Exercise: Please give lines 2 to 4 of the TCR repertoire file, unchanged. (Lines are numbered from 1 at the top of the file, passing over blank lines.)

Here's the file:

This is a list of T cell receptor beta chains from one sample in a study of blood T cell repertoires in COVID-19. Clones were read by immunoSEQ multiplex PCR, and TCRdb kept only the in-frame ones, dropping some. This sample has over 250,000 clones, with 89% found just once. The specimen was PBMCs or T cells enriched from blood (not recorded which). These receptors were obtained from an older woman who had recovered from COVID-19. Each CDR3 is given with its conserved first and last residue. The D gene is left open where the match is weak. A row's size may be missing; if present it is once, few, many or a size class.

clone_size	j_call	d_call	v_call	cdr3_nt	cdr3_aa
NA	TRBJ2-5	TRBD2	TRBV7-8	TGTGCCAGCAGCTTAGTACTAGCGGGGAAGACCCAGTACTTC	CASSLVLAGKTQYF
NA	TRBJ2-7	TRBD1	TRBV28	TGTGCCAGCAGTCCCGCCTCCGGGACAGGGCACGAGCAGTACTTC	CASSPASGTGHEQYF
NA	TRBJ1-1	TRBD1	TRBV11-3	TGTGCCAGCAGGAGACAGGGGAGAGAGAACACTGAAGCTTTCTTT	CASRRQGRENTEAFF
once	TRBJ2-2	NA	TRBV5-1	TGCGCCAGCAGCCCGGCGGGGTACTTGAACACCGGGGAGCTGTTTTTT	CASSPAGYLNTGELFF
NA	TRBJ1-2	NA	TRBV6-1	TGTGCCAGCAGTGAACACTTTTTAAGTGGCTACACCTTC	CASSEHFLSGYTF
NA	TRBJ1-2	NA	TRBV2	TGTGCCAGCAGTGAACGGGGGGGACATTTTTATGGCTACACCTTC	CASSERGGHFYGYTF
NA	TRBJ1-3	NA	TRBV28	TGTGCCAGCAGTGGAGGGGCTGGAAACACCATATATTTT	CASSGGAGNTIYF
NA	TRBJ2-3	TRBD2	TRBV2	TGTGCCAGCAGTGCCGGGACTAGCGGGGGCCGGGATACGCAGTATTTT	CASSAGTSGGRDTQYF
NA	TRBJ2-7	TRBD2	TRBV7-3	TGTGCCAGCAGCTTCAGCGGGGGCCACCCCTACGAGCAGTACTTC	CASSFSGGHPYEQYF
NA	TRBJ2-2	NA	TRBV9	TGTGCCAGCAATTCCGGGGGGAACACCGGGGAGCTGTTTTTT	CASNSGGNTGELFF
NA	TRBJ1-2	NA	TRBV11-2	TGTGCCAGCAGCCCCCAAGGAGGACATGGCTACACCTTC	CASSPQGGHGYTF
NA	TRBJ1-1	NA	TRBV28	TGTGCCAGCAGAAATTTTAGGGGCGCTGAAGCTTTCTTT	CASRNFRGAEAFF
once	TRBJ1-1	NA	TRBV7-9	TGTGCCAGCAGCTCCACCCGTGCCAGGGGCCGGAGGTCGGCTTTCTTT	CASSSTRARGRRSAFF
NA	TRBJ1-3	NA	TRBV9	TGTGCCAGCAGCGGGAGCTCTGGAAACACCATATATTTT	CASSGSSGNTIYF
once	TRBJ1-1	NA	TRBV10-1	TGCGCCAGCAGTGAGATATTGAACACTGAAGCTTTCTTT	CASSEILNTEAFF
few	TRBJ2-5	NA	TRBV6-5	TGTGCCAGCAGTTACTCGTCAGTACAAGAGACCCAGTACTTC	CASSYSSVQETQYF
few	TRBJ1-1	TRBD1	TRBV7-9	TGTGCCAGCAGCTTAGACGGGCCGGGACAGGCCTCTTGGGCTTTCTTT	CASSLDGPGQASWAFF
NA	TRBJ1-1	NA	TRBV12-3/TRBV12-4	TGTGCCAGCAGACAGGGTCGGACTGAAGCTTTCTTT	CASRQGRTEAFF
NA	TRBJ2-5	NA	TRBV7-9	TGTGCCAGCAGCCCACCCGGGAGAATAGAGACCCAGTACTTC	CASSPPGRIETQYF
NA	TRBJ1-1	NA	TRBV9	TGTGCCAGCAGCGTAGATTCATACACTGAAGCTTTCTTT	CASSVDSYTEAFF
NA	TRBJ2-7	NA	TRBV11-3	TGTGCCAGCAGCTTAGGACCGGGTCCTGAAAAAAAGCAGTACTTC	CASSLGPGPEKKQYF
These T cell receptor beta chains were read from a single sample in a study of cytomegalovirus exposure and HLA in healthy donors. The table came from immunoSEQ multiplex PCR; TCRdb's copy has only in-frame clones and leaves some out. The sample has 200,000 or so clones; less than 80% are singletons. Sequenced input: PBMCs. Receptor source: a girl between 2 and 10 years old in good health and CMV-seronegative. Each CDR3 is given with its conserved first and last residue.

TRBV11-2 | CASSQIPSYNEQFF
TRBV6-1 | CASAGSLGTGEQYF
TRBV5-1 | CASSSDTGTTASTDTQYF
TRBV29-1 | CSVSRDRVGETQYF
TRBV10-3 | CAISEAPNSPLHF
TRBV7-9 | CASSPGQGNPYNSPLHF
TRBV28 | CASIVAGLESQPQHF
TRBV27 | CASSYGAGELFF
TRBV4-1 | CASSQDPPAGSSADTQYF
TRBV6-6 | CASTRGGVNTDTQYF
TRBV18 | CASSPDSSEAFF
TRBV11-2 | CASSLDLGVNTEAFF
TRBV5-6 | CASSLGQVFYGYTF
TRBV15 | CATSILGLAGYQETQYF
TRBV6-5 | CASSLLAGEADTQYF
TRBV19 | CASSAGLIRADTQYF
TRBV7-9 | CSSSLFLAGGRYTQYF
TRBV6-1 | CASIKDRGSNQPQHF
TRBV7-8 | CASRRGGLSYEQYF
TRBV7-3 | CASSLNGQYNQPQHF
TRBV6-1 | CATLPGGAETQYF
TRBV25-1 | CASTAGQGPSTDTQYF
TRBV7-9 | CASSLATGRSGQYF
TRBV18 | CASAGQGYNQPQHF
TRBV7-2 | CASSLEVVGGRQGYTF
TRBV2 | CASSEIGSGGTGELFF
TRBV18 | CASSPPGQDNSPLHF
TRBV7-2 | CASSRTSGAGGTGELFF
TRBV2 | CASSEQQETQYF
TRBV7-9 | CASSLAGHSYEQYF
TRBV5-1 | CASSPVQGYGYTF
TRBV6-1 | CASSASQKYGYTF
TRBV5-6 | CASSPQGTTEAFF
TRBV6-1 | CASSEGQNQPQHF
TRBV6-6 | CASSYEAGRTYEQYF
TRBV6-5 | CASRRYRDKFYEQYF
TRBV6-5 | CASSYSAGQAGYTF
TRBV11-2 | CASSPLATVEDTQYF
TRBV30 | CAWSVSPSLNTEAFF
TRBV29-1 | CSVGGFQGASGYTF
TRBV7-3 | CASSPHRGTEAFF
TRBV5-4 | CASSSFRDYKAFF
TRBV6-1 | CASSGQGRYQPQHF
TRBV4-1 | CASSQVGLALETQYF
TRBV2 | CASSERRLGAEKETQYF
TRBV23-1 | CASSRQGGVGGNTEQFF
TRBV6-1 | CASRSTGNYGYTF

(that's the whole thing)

clone_size	j_call	d_call	v_call	cdr3_nt	cdr3_aa
NA	TRBJ2-5	TRBD2	TRBV7-8	TGTGCCAGCAGCTTAGTACTAGCGGGGAAGACCCAGTACTTC	CASSLVLAGKTQYF
NA	TRBJ2-7	TRBD1	TRBV28	TGTGCCAGCAGTCCCGCCTCCGGGACAGGGCACGAGCAGTACTTC	CASSPASGTGHEQYF